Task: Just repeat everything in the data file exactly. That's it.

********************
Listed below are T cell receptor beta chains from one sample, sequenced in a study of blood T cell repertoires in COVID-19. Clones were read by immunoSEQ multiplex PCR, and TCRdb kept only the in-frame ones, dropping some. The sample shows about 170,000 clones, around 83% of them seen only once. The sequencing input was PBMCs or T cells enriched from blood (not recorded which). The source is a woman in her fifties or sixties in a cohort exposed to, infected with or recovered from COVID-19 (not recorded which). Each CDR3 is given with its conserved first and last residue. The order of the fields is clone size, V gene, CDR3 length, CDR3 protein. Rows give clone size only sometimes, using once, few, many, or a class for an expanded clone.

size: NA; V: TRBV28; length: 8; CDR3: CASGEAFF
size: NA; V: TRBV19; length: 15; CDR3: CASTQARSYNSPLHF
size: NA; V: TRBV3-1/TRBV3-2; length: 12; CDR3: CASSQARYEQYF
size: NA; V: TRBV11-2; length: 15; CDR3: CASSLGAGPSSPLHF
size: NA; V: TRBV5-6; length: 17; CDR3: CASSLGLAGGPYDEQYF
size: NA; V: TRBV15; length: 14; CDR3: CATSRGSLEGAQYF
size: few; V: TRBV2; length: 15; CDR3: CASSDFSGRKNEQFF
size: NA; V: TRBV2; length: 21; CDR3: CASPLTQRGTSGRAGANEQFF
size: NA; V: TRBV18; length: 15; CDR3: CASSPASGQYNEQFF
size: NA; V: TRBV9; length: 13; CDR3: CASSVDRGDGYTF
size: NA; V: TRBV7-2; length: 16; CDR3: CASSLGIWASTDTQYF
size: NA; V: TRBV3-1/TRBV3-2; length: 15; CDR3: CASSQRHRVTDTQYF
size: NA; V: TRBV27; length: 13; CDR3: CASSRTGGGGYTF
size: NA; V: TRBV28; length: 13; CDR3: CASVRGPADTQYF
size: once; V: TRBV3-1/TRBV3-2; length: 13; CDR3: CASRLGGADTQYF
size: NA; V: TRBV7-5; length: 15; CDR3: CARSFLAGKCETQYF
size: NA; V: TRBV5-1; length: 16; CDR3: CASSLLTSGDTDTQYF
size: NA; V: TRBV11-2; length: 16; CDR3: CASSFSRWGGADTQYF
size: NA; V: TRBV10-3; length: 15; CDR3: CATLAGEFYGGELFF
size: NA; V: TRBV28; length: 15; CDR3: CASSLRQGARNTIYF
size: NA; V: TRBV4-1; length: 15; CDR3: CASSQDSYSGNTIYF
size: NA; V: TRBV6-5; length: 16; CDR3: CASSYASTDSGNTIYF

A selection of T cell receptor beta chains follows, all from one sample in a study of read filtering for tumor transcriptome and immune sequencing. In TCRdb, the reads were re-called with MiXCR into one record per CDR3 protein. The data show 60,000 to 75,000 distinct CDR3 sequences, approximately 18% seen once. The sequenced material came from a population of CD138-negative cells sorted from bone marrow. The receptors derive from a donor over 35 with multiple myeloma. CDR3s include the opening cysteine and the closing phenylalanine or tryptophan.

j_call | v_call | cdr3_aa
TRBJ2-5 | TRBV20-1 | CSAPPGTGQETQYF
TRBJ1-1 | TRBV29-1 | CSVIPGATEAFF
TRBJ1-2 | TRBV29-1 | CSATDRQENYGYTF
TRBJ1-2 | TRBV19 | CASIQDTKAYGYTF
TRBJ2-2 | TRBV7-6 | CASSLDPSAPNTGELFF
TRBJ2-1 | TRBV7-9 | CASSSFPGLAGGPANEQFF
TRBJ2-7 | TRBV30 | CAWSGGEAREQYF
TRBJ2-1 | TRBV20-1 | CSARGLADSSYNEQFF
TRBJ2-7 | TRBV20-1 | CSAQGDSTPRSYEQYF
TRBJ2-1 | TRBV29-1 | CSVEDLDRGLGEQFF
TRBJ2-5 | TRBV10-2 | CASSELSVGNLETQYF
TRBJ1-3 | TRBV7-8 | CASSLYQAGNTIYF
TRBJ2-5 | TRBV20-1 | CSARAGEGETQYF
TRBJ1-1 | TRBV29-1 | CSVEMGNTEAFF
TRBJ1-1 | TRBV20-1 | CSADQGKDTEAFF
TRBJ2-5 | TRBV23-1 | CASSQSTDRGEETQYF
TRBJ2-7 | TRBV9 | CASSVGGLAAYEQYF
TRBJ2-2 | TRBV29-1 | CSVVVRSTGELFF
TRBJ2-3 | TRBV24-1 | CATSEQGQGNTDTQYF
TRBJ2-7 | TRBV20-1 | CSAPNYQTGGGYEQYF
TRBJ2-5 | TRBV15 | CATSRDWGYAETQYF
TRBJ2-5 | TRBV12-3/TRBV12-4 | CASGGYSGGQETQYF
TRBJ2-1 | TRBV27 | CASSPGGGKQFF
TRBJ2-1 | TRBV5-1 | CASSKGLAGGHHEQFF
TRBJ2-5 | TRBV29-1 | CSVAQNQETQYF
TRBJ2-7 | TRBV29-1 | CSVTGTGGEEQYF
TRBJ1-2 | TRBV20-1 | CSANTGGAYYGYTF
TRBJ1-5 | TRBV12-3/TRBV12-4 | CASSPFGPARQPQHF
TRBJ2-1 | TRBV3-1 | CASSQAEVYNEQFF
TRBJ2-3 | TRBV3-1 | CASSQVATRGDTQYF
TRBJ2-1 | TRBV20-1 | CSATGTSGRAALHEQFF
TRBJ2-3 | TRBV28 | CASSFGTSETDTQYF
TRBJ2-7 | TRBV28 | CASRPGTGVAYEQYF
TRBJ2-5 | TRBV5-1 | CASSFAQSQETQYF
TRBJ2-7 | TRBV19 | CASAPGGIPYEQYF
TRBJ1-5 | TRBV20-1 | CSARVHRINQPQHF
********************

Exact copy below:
Listed below are T cell receptor beta chains from one sample, sequenced in a study of blood T cell repertoires in COVID-19. Clones were read by immunoSEQ multiplex PCR, and TCRdb kept only the in-frame ones, dropping some. The sample shows about 170,000 clones, around 83% of them seen only once. The sequencing input was PBMCs or T cells enriched from blood (not recorded which). The source is a woman in her fifties or sixties in a cohort exposed to, infected with or recovered from COVID-19 (not recorded which). Each CDR3 is given with its conserved first and last residue. The order of the fields is clone size, V gene, CDR3 length, CDR3 protein. Rows give clone size only sometimes, using once, few, many, or a class for an expanded clone.

size: NA; V: TRBV28; length: 8; CDR3: CASGEAFF
size: NA; V: TRBV19; length: 15; CDR3: CASTQARSYNSPLHF
size: NA; V: TRBV3-1/TRBV3-2; length: 12; CDR3: CASSQARYEQYF
size: NA; V: TRBV11-2; length: 15; CDR3: CASSLGAGPSSPLHF
size: NA; V: TRBV5-6; length: 17; CDR3: CASSLGLAGGPYDEQYF
size: NA; V: TRBV15; length: 14; CDR3: CATSRGSLEGAQYF
size: few; V: TRBV2; length: 15; CDR3: CASSDFSGRKNEQFF
size: NA; V: TRBV2; length: 21; CDR3: CASPLTQRGTSGRAGANEQFF
size: NA; V: TRBV18; length: 15; CDR3: CASSPASGQYNEQFF
size: NA; V: TRBV9; length: 13; CDR3: CASSVDRGDGYTF
size: NA; V: TRBV7-2; length: 16; CDR3: CASSLGIWASTDTQYF
size: NA; V: TRBV3-1/TRBV3-2; length: 15; CDR3: CASSQRHRVTDTQYF
size: NA; V: TRBV27; length: 13; CDR3: CASSRTGGGGYTF
size: NA; V: TRBV28; length: 13; CDR3: CASVRGPADTQYF
size: once; V: TRBV3-1/TRBV3-2; length: 13; CDR3: CASRLGGADTQYF
size: NA; V: TRBV7-5; length: 15; CDR3: CARSFLAGKCETQYF
size: NA; V: TRBV5-1; length: 16; CDR3: CASSLLTSGDTDTQYF
size: NA; V: TRBV11-2; length: 16; CDR3: CASSFSRWGGADTQYF
size: NA; V: TRBV10-3; length: 15; CDR3: CATLAGEFYGGELFF
size: NA; V: TRBV28; length: 15; CDR3: CASSLRQGARNTIYF
size: NA; V: TRBV4-1; length: 15; CDR3: CASSQDSYSGNTIYF
size: NA; V: TRBV6-5; length: 16; CDR3: CASSYASTDSGNTIYF

A selection of T cell receptor beta chains follows, all from one sample in a study of read filtering for tumor transcriptome and immune sequencing. In TCRdb, the reads were re-called with MiXCR into one record per CDR3 protein. The data show 60,000 to 75,000 distinct CDR3 sequences, approximately 18% seen once. The sequenced material came from a population of CD138-negative cells sorted from bone marrow. The receptors derive from a donor over 35 with multiple myeloma. CDR3s include the opening cysteine and the closing phenylalanine or tryptophan.

j_call | v_call | cdr3_aa
TRBJ2-5 | TRBV20-1 | CSAPPGTGQETQYF
TRBJ1-1 | TRBV29-1 | CSVIPGATEAFF
TRBJ1-2 | TRBV29-1 | CSATDRQENYGYTF
TRBJ1-2 | TRBV19 | CASIQDTKAYGYTF
TRBJ2-2 | TRBV7-6 | CASSLDPSAPNTGELFF
TRBJ2-1 | TRBV7-9 | CASSSFPGLAGGPANEQFF
TRBJ2-7 | TRBV30 | CAWSGGEAREQYF
TRBJ2-1 | TRBV20-1 | CSARGLADSSYNEQFF
TRBJ2-7 | TRBV20-1 | CSAQGDSTPRSYEQYF
TRBJ2-1 | TRBV29-1 | CSVEDLDRGLGEQFF
TRBJ2-5 | TRBV10-2 | CASSELSVGNLETQYF
TRBJ1-3 | TRBV7-8 | CASSLYQAGNTIYF
TRBJ2-5 | TRBV20-1 | CSARAGEGETQYF
TRBJ1-1 | TRBV29-1 | CSVEMGNTEAFF
TRBJ1-1 | TRBV20-1 | CSADQGKDTEAFF
TRBJ2-5 | TRBV23-1 | CASSQSTDRGEETQYF
TRBJ2-7 | TRBV9 | CASSVGGLAAYEQYF
TRBJ2-2 | TRBV29-1 | CSVVVRSTGELFF
TRBJ2-3 | TRBV24-1 | CATSEQGQGNTDTQYF
TRBJ2-7 | TRBV20-1 | CSAPNYQTGGGYEQYF
TRBJ2-5 | TRBV15 | CATSRDWGYAETQYF
TRBJ2-5 | TRBV12-3/TRBV12-4 | CASGGYSGGQETQYF
TRBJ2-1 | TRBV27 | CASSPGGGKQFF
TRBJ2-1 | TRBV5-1 | CASSKGLAGGHHEQFF
TRBJ2-5 | TRBV29-1 | CSVAQNQETQYF
TRBJ2-7 | TRBV29-1 | CSVTGTGGEEQYF
TRBJ1-2 | TRBV20-1 | CSANTGGAYYGYTF
TRBJ1-5 | TRBV12-3/TRBV12-4 | CASSPFGPARQPQHF
TRBJ2-1 | TRBV3-1 | CASSQAEVYNEQFF
TRBJ2-3 | TRBV3-1 | CASSQVATRGDTQYF
TRBJ2-1 | TRBV20-1 | CSATGTSGRAALHEQFF
TRBJ2-3 | TRBV28 | CASSFGTSETDTQYF
TRBJ2-7 | TRBV28 | CASRPGTGVAYEQYF
TRBJ2-5 | TRBV5-1 | CASSFAQSQETQYF
TRBJ2-7 | TRBV19 | CASAPGGIPYEQYF
TRBJ1-5 | TRBV20-1 | CSARVHRINQPQHF